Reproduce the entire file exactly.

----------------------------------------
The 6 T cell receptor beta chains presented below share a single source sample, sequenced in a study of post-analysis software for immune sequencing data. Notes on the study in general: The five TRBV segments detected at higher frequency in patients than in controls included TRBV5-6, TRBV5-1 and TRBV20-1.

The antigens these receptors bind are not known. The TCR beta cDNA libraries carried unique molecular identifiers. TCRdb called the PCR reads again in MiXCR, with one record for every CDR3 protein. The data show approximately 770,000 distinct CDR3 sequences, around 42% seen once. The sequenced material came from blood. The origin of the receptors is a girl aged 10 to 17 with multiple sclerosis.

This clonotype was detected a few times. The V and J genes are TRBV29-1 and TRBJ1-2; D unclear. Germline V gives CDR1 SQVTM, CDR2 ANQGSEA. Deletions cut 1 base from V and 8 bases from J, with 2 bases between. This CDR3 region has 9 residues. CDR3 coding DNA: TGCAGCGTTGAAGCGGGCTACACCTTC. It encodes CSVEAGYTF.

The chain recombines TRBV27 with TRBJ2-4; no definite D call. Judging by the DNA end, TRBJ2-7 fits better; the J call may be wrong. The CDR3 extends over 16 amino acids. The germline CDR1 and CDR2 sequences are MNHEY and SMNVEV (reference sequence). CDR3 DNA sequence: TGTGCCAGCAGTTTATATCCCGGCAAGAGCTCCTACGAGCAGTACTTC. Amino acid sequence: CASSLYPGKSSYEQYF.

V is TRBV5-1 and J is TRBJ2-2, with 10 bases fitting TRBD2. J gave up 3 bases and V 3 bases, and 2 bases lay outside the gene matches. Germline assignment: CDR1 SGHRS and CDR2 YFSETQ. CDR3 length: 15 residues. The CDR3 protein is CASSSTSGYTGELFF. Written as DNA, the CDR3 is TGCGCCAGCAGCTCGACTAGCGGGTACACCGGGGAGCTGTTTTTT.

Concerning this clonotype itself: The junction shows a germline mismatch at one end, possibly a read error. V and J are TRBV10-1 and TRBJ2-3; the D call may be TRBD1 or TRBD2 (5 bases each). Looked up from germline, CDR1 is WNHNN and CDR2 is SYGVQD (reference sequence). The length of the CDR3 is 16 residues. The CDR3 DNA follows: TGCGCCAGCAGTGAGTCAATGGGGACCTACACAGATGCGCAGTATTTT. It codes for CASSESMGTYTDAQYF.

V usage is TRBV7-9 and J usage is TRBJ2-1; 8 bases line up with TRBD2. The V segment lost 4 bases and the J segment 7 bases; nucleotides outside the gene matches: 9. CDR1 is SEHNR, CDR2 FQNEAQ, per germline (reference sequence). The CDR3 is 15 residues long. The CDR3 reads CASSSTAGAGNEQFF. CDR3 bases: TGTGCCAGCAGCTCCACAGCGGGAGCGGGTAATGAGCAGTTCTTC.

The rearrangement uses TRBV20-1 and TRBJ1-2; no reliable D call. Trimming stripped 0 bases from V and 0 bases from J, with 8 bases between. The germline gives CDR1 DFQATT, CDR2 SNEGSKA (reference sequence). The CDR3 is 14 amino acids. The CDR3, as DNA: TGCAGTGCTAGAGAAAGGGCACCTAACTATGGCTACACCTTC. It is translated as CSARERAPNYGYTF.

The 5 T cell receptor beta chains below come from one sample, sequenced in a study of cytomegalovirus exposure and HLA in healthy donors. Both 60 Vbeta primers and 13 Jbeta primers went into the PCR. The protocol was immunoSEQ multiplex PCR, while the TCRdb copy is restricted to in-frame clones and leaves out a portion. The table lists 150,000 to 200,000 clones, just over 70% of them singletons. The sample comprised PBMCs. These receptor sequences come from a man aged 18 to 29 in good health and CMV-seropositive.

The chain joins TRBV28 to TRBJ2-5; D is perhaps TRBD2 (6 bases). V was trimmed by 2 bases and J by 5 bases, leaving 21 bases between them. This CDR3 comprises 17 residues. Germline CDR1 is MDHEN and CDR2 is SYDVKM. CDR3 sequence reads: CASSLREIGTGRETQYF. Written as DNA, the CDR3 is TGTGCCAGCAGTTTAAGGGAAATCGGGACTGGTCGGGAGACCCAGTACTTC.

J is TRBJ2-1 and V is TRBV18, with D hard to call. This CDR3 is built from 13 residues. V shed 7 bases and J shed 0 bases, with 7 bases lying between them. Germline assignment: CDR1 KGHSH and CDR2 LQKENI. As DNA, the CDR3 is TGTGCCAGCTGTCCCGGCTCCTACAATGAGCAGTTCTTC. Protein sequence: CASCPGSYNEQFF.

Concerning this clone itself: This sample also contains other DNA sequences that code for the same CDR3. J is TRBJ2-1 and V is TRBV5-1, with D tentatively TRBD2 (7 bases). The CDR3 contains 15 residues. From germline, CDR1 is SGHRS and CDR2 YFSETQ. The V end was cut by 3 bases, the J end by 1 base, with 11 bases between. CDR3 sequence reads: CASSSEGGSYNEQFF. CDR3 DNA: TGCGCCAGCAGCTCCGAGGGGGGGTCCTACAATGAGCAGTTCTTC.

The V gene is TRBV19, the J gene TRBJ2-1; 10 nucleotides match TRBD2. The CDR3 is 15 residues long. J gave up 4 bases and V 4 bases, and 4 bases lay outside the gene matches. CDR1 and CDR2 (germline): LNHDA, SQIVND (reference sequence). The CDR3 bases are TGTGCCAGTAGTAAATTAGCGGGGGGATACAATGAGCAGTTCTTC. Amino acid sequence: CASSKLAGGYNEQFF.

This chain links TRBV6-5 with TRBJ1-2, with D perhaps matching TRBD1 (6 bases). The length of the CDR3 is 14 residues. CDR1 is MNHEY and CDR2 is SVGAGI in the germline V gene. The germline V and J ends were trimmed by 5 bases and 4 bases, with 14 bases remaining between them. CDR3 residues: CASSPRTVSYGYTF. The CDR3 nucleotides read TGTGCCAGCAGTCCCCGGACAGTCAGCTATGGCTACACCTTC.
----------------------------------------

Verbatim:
The 6 T cell receptor beta chains presented below share a single source sample, sequenced in a study of post-analysis software for immune sequencing data. Notes on the study in general: The five TRBV segments detected at higher frequency in patients than in controls included TRBV5-6, TRBV5-1 and TRBV20-1.

The antigens these receptors bind are not known. The TCR beta cDNA libraries carried unique molecular identifiers. TCRdb called the PCR reads again in MiXCR, with one record for every CDR3 protein. The data show approximately 770,000 distinct CDR3 sequences, around 42% seen once. The sequenced material came from blood. The origin of the receptors is a girl aged 10 to 17 with multiple sclerosis.

This clonotype was detected a few times. The V and J genes are TRBV29-1 and TRBJ1-2; D unclear. Germline V gives CDR1 SQVTM, CDR2 ANQGSEA. Deletions cut 1 base from V and 8 bases from J, with 2 bases between. This CDR3 region has 9 residues. CDR3 coding DNA: TGCAGCGTTGAAGCGGGCTACACCTTC. It encodes CSVEAGYTF.

The chain recombines TRBV27 with TRBJ2-4; no definite D call. Judging by the DNA end, TRBJ2-7 fits better; the J call may be wrong. The CDR3 extends over 16 amino acids. The germline CDR1 and CDR2 sequences are MNHEY and SMNVEV (reference sequence). CDR3 DNA sequence: TGTGCCAGCAGTTTATATCCCGGCAAGAGCTCCTACGAGCAGTACTTC. Amino acid sequence: CASSLYPGKSSYEQYF.

V is TRBV5-1 and J is TRBJ2-2, with 10 bases fitting TRBD2. J gave up 3 bases and V 3 bases, and 2 bases lay outside the gene matches. Germline assignment: CDR1 SGHRS and CDR2 YFSETQ. CDR3 length: 15 residues. The CDR3 protein is CASSSTSGYTGELFF. Written as DNA, the CDR3 is TGCGCCAGCAGCTCGACTAGCGGGTACACCGGGGAGCTGTTTTTT.

Concerning this clonotype itself: The junction shows a germline mismatch at one end, possibly a read error. V and J are TRBV10-1 and TRBJ2-3; the D call may be TRBD1 or TRBD2 (5 bases each). Looked up from germline, CDR1 is WNHNN and CDR2 is SYGVQD (reference sequence). The length of the CDR3 is 16 residues. The CDR3 DNA follows: TGCGCCAGCAGTGAGTCAATGGGGACCTACACAGATGCGCAGTATTTT. It codes for CASSESMGTYTDAQYF.

V usage is TRBV7-9 and J usage is TRBJ2-1; 8 bases line up with TRBD2. The V segment lost 4 bases and the J segment 7 bases; nucleotides outside the gene matches: 9. CDR1 is SEHNR, CDR2 FQNEAQ, per germline (reference sequence). The CDR3 is 15 residues long. The CDR3 reads CASSSTAGAGNEQFF. CDR3 bases: TGTGCCAGCAGCTCCACAGCGGGAGCGGGTAATGAGCAGTTCTTC.

The rearrangement uses TRBV20-1 and TRBJ1-2; no reliable D call. Trimming stripped 0 bases from V and 0 bases from J, with 8 bases between. The germline gives CDR1 DFQATT, CDR2 SNEGSKA (reference sequence). The CDR3 is 14 amino acids. The CDR3, as DNA: TGCAGTGCTAGAGAAAGGGCACCTAACTATGGCTACACCTTC. It is translated as CSARERAPNYGYTF.

The 5 T cell receptor beta chains below come from one sample, sequenced in a study of cytomegalovirus exposure and HLA in healthy donors. Both 60 Vbeta primers and 13 Jbeta primers went into the PCR. The protocol was immunoSEQ multiplex PCR, while the TCRdb copy is restricted to in-frame clones and leaves out a portion. The table lists 150,000 to 200,000 clones, just over 70% of them singletons. The sample comprised PBMCs. These receptor sequences come from a man aged 18 to 29 in good health and CMV-seropositive.

The chain joins TRBV28 to TRBJ2-5; D is perhaps TRBD2 (6 bases). V was trimmed by 2 bases and J by 5 bases, leaving 21 bases between them. This CDR3 comprises 17 residues. Germline CDR1 is MDHEN and CDR2 is SYDVKM. CDR3 sequence reads: CASSLREIGTGRETQYF. Written as DNA, the CDR3 is TGTGCCAGCAGTTTAAGGGAAATCGGGACTGGTCGGGAGACCCAGTACTTC.

J is TRBJ2-1 and V is TRBV18, with D hard to call. This CDR3 is built from 13 residues. V shed 7 bases and J shed 0 bases, with 7 bases lying between them. Germline assignment: CDR1 KGHSH and CDR2 LQKENI. As DNA, the CDR3 is TGTGCCAGCTGTCCCGGCTCCTACAATGAGCAGTTCTTC. Protein sequence: CASCPGSYNEQFF.

Concerning this clone itself: This sample also contains other DNA sequences that code for the same CDR3. J is TRBJ2-1 and V is TRBV5-1, with D tentatively TRBD2 (7 bases). The CDR3 contains 15 residues. From germline, CDR1 is SGHRS and CDR2 YFSETQ. The V end was cut by 3 bases, the J end by 1 base, with 11 bases between. CDR3 sequence reads: CASSSEGGSYNEQFF. CDR3 DNA: TGCGCCAGCAGCTCCGAGGGGGGGTCCTACAATGAGCAGTTCTTC.

The V gene is TRBV19, the J gene TRBJ2-1; 10 nucleotides match TRBD2. The CDR3 is 15 residues long. J gave up 4 bases and V 4 bases, and 4 bases lay outside the gene matches. CDR1 and CDR2 (germline): LNHDA, SQIVND (reference sequence). The CDR3 bases are TGTGCCAGTAGTAAATTAGCGGGGGGATACAATGAGCAGTTCTTC. Amino acid sequence: CASSKLAGGYNEQFF.

This chain links TRBV6-5 with TRBJ1-2, with D perhaps matching TRBD1 (6 bases). The length of the CDR3 is 14 residues. CDR1 is MNHEY and CDR2 is SVGAGI in the germline V gene. The germline V and J ends were trimmed by 5 bases and 4 bases, with 14 bases remaining between them. CDR3 residues: CASSPRTVSYGYTF. The CDR3 nucleotides read TGTGCCAGCAGTCCCCGGACAGTCAGCTATGGCTACACCTTC.